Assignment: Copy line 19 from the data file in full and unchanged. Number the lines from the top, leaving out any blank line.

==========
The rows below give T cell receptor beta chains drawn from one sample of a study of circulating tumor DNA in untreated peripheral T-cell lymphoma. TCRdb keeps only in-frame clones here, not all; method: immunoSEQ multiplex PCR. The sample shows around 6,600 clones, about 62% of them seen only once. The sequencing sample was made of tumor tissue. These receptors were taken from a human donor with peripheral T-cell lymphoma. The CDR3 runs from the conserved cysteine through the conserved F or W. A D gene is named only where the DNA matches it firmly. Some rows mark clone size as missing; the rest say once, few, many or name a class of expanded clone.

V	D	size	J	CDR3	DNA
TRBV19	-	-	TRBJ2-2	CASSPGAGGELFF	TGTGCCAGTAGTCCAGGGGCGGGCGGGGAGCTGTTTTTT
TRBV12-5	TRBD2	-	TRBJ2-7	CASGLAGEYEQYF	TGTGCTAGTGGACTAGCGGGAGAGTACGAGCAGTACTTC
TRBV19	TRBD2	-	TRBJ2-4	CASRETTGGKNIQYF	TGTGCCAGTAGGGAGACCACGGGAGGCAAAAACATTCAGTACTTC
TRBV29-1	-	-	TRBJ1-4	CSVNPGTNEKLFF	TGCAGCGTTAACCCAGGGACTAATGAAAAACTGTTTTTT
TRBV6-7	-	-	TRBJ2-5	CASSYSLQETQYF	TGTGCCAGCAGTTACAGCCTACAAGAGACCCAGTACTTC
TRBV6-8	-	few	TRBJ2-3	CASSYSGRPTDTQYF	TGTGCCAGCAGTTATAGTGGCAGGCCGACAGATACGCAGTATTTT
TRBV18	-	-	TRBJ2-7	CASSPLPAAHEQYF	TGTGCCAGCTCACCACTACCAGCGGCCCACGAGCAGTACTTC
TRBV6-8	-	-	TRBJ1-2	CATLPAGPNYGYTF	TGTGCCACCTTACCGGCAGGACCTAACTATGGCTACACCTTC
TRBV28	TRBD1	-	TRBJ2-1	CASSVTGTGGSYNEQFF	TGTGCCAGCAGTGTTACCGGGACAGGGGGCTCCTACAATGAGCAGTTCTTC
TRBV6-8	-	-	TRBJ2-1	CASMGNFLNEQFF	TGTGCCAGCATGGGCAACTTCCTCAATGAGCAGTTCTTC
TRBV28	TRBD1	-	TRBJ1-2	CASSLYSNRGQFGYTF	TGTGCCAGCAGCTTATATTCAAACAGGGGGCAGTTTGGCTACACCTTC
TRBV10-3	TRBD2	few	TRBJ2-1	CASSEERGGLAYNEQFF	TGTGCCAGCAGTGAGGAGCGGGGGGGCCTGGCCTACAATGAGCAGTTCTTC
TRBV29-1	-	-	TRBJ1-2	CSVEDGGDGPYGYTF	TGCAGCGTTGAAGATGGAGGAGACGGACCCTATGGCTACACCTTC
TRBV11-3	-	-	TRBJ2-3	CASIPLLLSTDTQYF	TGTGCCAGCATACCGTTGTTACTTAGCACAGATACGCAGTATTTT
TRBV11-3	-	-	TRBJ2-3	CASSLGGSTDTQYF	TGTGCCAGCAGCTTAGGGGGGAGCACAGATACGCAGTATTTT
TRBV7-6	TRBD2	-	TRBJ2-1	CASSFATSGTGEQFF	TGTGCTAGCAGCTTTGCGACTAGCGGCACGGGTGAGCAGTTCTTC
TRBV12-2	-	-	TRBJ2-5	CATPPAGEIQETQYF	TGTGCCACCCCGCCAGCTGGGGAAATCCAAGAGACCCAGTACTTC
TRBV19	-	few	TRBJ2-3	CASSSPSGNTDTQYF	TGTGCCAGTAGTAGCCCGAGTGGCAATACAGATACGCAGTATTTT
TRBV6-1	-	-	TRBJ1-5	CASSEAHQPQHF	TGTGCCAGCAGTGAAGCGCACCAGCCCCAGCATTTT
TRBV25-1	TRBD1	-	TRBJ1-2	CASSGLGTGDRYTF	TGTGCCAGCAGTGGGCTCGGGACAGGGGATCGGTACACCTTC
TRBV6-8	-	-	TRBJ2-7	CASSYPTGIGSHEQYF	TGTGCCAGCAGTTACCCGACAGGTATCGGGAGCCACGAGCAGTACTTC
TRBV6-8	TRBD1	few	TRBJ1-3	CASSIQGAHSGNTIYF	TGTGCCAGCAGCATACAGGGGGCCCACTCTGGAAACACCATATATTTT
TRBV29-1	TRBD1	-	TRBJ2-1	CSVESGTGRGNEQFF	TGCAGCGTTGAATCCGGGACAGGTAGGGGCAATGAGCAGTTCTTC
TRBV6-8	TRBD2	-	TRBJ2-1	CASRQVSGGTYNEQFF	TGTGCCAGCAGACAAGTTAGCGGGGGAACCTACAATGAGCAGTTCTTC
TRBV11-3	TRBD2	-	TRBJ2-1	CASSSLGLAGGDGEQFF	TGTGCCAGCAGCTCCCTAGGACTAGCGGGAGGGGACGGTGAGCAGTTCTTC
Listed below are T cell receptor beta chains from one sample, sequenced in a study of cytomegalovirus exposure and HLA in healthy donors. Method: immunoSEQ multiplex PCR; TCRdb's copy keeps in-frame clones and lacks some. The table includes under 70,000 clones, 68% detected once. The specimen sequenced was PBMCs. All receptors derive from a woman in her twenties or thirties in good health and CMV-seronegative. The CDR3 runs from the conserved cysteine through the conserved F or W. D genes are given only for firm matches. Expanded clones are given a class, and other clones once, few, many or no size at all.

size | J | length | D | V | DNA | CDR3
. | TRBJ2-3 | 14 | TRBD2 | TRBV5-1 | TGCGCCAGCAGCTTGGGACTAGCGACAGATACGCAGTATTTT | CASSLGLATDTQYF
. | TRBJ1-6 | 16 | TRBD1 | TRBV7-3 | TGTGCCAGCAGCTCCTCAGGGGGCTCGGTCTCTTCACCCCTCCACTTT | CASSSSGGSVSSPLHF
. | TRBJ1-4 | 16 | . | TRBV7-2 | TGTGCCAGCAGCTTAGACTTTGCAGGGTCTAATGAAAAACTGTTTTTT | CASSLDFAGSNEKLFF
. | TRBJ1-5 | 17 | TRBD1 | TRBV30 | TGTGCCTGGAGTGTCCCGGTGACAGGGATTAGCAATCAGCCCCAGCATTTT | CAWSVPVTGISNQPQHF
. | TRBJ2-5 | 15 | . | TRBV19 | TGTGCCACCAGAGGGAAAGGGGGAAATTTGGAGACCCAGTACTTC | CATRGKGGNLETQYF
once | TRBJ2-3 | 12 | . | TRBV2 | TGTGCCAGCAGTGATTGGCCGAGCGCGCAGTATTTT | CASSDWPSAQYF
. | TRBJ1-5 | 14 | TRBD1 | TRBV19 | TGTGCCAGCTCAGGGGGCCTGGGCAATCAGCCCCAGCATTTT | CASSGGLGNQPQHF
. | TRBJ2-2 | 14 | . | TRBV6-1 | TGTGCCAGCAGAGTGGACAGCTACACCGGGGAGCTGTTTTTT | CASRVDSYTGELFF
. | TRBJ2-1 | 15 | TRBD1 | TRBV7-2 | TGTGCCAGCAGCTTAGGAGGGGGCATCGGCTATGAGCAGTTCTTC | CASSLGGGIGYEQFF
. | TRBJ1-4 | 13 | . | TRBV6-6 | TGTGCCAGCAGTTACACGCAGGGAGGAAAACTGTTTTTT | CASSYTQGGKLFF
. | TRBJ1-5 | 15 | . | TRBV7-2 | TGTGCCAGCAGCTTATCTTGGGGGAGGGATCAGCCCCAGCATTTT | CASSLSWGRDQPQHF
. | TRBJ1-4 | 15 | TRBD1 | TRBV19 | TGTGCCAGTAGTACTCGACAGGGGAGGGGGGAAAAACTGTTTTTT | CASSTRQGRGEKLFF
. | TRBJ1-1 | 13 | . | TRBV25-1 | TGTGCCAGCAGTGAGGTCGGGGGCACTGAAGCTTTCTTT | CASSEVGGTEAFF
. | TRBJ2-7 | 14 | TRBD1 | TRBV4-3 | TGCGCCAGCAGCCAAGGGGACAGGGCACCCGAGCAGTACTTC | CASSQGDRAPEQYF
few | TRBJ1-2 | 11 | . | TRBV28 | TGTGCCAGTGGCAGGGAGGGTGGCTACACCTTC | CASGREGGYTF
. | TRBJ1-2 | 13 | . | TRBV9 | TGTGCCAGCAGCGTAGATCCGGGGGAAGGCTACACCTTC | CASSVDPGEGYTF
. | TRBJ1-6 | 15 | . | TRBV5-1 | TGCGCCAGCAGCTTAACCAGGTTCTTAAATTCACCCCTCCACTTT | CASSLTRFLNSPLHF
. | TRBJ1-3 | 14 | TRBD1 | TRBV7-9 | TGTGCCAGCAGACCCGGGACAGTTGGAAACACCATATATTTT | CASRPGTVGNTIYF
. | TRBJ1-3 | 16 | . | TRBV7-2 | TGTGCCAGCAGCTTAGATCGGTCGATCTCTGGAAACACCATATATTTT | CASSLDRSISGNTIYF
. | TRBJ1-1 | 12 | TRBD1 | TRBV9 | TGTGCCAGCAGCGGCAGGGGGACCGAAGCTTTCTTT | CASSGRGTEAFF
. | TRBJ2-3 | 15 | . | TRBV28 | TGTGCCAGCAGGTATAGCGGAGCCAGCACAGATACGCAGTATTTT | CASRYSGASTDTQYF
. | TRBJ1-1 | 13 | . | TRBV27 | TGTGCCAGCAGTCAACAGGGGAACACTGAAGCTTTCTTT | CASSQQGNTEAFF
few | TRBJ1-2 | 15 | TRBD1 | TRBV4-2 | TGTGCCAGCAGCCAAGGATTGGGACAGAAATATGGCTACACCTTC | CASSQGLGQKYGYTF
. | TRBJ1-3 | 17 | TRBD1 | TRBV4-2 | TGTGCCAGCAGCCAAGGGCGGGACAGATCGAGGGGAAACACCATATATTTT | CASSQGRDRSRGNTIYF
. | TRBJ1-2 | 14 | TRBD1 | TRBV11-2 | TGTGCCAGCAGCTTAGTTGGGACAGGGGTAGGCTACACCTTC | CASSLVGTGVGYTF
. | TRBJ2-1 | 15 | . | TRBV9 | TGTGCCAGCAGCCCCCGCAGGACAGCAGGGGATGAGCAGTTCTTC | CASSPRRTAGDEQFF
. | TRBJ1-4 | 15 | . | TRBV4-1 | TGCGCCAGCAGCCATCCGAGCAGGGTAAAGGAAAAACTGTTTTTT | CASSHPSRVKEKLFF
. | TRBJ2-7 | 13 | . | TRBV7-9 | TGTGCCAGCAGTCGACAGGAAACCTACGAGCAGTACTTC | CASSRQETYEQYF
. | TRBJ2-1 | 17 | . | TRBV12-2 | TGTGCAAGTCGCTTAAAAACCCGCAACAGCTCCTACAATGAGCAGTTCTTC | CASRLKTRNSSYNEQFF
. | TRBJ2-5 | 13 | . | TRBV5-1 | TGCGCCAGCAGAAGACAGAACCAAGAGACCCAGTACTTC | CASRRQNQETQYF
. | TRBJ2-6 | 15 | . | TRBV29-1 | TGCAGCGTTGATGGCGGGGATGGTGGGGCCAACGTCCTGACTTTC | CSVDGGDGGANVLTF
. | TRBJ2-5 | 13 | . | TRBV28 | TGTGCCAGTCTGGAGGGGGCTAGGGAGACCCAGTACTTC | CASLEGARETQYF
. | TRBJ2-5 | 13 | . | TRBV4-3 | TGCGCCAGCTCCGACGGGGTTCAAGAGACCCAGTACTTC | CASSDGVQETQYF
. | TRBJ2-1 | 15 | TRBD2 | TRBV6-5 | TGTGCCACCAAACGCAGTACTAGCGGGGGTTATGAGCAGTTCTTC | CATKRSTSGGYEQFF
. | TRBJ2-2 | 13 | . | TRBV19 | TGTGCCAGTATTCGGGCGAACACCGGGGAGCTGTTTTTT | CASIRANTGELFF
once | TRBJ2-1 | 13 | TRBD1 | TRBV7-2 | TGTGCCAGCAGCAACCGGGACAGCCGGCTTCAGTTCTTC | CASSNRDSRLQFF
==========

TRBV12-2	-	-	TRBJ2-5	CATPPAGEIQETQYF	TGTGCCACCCCGCCAGCTGGGGAAATCCAAGAGACCCAGTACTTC